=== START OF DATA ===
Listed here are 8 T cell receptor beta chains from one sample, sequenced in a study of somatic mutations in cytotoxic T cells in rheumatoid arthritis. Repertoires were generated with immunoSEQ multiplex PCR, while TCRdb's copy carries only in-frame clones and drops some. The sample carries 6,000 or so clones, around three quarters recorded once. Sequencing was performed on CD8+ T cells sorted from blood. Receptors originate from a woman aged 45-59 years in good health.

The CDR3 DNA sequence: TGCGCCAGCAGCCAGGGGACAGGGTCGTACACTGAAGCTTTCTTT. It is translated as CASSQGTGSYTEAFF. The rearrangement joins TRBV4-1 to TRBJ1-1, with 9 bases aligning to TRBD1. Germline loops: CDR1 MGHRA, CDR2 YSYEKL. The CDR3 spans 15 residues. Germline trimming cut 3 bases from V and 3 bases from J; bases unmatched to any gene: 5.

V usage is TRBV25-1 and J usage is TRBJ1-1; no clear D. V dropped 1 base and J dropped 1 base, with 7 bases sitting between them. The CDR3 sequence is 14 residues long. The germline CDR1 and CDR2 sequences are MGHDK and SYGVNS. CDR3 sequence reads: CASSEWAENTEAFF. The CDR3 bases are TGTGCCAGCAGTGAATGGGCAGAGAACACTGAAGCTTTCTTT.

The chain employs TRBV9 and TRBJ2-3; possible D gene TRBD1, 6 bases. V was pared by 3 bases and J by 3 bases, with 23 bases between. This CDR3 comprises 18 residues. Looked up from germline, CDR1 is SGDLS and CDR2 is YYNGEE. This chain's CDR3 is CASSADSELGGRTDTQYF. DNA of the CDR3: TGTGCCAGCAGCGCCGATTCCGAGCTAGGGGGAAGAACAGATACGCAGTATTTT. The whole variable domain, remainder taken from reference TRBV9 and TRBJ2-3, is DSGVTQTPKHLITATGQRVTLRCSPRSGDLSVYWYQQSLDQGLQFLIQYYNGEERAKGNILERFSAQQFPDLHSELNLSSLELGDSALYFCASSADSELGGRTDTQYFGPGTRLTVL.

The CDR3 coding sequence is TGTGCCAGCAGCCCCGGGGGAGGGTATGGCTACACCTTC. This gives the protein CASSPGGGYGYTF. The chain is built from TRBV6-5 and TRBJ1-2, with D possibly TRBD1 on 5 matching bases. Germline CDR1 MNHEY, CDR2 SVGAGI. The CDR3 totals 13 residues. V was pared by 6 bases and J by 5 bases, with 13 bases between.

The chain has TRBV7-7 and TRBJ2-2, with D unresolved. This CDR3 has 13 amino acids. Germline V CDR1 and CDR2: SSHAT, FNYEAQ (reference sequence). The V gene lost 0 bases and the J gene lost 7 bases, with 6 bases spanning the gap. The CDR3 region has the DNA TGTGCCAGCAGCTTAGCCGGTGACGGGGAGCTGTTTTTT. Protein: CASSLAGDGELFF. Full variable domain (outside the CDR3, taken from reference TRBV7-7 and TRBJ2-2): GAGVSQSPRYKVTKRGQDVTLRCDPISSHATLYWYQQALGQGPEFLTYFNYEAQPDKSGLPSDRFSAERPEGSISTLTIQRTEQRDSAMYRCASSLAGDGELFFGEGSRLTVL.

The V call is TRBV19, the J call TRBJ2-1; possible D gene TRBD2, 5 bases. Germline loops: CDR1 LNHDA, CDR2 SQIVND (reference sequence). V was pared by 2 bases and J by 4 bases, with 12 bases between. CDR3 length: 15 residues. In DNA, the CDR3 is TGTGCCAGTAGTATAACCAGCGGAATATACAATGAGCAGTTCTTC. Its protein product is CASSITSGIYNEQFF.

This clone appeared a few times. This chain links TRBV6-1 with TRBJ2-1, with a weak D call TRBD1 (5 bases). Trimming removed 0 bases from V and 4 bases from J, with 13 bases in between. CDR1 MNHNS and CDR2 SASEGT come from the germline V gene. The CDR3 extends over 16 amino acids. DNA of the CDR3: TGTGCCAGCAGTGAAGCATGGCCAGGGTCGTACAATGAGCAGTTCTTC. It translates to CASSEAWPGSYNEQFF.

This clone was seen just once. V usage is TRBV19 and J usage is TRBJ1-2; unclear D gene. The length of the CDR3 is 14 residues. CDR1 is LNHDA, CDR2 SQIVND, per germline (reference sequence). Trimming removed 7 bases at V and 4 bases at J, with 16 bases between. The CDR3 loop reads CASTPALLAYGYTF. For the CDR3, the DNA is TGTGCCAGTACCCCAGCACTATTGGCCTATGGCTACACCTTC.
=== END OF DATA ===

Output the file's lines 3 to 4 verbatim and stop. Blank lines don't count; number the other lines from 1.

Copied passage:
V usage is TRBV25-1 and J usage is TRBJ1-1; no clear D. V dropped 1 base and J dropped 1 base, with 7 bases sitting between them. The CDR3 sequence is 14 residues long. The germline CDR1 and CDR2 sequences are MGHDK and SYGVNS. CDR3 sequence reads: CASSEWAENTEAFF. The CDR3 bases are TGTGCCAGCAGTGAATGGGCAGAGAACACTGAAGCTTTCTTT.

The chain employs TRBV9 and TRBJ2-3; possible D gene TRBD1, 6 bases. V was pared by 3 bases and J by 3 bases, with 23 bases between. This CDR3 comprises 18 residues. Looked up from germline, CDR1 is SGDLS and CDR2 is YYNGEE. This chain's CDR3 is CASSADSELGGRTDTQYF. DNA of the CDR3: TGTGCCAGCAGCGCCGATTCCGAGCTAGGGGGAAGAACAGATACGCAGTATTTT. The whole variable domain, remainder taken from reference TRBV9 and TRBJ2-3, is DSGVTQTPKHLITATGQRVTLRCSPRSGDLSVYWYQQSLDQGLQFLIQYYNGEERAKGNILERFSAQQFPDLHSELNLSSLELGDSALYFCASSADSELGGRTDTQYFGPGTRLTVL.